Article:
Stable judiciary key for rule of law
THE perennial truism that where two elephants fight, the grass always suffers, rings true in the current continuing turf war in what should be our most venerable institution; the judiciary. It is indisputable that the complete trashing of the rule of law, just as the panning of the grass in bull elephant fights, is always the inevitable consequence of any judicial instability. And whenever the rule of law is trashed, democracy and human rights are imperilled.
Because of its vital importance as the ultimate vanguard for the safeguarding of the rule of law, the judiciary in any given country ought to be the most stable of the three arms of the state. The others being the executive and the legislature. It does not need the wisdom of a rocket scientist to see that Lesotho’s judiciary risks being consumed in continuous conflict, originating in politics, to the detriment of efficient justice delivery.
After the failure of an earlier court bid spearheaded by the attorney-general to get the Constitutional Court to nullify his appointment by former premier Thomas Thabane as head the Court of Appeal, Director of Public Prosecutions (DPP) King’s Counsel (KC) Leaba Thetsane, has now preferred criminal charges of delaying to submit tax returns against Justice Kananelo Mosito. Justice Mosito has since slammed the latest action as vindictive and unconstitutional and launched his own application to have Advocate Thetsane’s actions stopped. We wait for the courts to pronounce on the latest dispute.
What is clear though is that this latest battle between the two senior occupants of two important offices in the administration of justice signals portentous and ominous signs for the delivery of justice in this country. It does little to convince Basotho that our legal welfare matters most to those tasked with guaranteeing us that right. How can Basotho expect efficient justice delivery when the very officials tasked with this venerable duty are always at loggerheads, fighting themselves in the very same courts they are supposed to assist in ensuring justice for all and sundry?
We have seen how judicial infighting has put the justice delivery system in South Africa into ill repute. The National Prosecuting Authority (NPA) has been pandering to politicians at the expense of what that body is tasked to do; prosecuting without fear, favour or prejudice. As a result, crime in South Africa has spiralled out of control.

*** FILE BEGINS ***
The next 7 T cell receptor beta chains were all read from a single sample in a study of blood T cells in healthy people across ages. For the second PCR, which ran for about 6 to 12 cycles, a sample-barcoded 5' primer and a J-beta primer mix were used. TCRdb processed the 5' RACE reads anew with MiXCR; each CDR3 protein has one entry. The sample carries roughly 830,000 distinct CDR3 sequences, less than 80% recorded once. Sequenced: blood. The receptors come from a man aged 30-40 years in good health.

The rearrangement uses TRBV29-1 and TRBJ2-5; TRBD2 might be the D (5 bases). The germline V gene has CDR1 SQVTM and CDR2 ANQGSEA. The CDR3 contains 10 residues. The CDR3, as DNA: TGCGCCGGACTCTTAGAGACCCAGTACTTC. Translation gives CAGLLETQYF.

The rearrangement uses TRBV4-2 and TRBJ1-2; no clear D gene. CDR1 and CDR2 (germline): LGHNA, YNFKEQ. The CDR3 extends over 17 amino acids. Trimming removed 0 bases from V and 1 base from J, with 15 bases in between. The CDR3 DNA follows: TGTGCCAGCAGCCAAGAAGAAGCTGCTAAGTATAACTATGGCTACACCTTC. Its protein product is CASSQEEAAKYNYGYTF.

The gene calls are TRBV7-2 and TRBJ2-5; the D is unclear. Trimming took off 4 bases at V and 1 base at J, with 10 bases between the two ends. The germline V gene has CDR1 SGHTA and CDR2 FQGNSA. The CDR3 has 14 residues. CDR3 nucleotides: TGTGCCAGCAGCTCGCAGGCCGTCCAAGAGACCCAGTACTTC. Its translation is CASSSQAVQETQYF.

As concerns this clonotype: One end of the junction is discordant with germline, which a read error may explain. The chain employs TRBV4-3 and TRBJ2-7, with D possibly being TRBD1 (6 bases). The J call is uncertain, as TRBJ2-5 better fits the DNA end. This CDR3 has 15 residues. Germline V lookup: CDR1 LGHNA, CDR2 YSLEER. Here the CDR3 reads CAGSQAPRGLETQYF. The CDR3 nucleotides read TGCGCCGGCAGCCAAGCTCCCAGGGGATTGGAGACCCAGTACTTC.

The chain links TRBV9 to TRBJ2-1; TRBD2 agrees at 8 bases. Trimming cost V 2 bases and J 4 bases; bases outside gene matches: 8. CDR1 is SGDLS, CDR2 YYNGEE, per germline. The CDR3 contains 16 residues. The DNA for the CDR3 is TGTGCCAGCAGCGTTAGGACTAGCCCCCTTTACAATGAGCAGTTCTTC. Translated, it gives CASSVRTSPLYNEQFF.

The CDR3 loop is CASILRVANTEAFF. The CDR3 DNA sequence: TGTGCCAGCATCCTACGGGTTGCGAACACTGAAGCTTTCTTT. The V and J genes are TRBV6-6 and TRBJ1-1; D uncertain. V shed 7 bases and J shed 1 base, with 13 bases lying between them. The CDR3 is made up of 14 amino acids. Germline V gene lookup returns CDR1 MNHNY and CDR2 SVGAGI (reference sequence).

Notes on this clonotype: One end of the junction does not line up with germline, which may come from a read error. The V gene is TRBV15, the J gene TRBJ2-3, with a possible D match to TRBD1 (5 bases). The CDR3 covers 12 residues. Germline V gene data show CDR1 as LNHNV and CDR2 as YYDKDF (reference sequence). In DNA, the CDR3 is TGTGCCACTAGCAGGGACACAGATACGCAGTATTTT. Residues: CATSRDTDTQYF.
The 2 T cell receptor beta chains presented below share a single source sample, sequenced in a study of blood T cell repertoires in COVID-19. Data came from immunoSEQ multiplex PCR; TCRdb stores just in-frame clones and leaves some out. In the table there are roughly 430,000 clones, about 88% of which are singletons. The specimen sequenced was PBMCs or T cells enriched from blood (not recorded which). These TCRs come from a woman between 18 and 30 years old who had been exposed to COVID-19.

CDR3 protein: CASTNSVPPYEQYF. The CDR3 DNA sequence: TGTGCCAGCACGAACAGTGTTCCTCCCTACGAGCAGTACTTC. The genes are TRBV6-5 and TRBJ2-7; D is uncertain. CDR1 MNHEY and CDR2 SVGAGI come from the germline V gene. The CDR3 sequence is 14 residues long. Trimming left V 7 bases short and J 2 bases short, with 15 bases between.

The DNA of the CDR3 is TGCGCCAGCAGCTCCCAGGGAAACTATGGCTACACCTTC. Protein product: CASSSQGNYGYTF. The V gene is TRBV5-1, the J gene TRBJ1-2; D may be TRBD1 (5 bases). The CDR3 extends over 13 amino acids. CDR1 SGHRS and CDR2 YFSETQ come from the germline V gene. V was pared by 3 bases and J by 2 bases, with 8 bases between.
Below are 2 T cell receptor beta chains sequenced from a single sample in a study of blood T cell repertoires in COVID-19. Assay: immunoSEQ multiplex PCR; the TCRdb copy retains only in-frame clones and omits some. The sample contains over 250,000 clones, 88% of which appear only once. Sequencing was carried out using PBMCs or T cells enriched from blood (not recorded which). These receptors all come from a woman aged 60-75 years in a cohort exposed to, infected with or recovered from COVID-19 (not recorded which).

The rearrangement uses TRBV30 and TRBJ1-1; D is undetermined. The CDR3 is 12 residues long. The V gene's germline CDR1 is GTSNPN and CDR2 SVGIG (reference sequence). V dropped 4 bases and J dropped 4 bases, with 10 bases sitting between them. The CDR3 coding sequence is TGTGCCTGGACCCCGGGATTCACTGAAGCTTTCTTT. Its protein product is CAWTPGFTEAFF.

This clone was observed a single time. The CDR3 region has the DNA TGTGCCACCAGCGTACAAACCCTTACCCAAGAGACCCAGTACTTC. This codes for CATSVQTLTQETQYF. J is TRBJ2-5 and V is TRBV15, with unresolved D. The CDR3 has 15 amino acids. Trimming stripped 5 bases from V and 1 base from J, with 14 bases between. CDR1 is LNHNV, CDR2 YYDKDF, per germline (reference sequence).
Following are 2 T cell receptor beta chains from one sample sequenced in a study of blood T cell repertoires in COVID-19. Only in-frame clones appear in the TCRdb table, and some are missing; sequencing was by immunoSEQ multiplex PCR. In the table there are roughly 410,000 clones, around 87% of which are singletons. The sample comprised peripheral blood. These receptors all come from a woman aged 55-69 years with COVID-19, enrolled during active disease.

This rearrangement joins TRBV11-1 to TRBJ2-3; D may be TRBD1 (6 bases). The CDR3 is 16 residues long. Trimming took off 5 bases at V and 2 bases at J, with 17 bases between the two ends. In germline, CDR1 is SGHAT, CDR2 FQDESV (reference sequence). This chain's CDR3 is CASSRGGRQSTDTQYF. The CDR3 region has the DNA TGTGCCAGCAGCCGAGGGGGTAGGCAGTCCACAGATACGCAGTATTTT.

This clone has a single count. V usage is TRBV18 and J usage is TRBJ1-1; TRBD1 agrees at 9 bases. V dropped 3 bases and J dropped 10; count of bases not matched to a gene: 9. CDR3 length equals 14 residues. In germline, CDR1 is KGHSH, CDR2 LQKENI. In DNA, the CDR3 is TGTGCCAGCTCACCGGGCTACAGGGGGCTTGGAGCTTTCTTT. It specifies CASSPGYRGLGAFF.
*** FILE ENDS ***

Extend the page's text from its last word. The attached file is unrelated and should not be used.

Granted, Justice Mosito’s appointment in January was indeed controversial. It was criticised on a number of grounds. It resulted in the resignation of all members serving in the appeal court then. Justice Mosito’s selection was spearheaded by Dr Thabane just weeks before the February 28 2015 elections and despite an all-party election pledge to avoid appointments and removals of key officials. Five prominent lawyers strongly criticised Dr Thabane for making such a significant appointment when he was merely caretaking for the government after the collapse of his coalition with Methotjoa Metsing. Attorney Deneral, Tšokolo Makhethe, the government’s chief legal advisor, then led a Constitutional Court application arguing that Mosito’s appointment was irregular and invalid.
However, three South African judges seconded to Lesotho heard the case and ruled in favour of Justice Mosito’s appointment. They found that the government had not breached the law with the appointment. And therein lies the crux of the matter. The courts ruled in favour of Justice Mosito’s appointment. Why not respect that and allow him to do his job. Without considering its merits in any detail, the latest prosecution of Justice Mosito makes it abundantly clear he is not a favourite of the new coalition.
It makes it difficult to avoid the impression that the new coalition is all out to target all of Dr Thabane’s appointees and replace them with its own candidates. That means the continuous politicisation of all key state institutions, something we are all agreed must be stopped if Lesotho is ever to move forward.
We are not saying Justice Mosito should not be prosecuted if he indeed committed a crime. In fact one can argue the integrity of the judiciary can only be enhanced if its officers are brought to account for any wrong-doings. It’s just that at face value, the unprecedented case brought against Justice Mosito appears to be more like a desperate phishing expedition aimed at finding a reason to settle old scores.
Perceptions are always more important that reality. In this case, the perception that state recourses are being expended to get rid of an unwanted appointee of the previous regime cannot be avoided.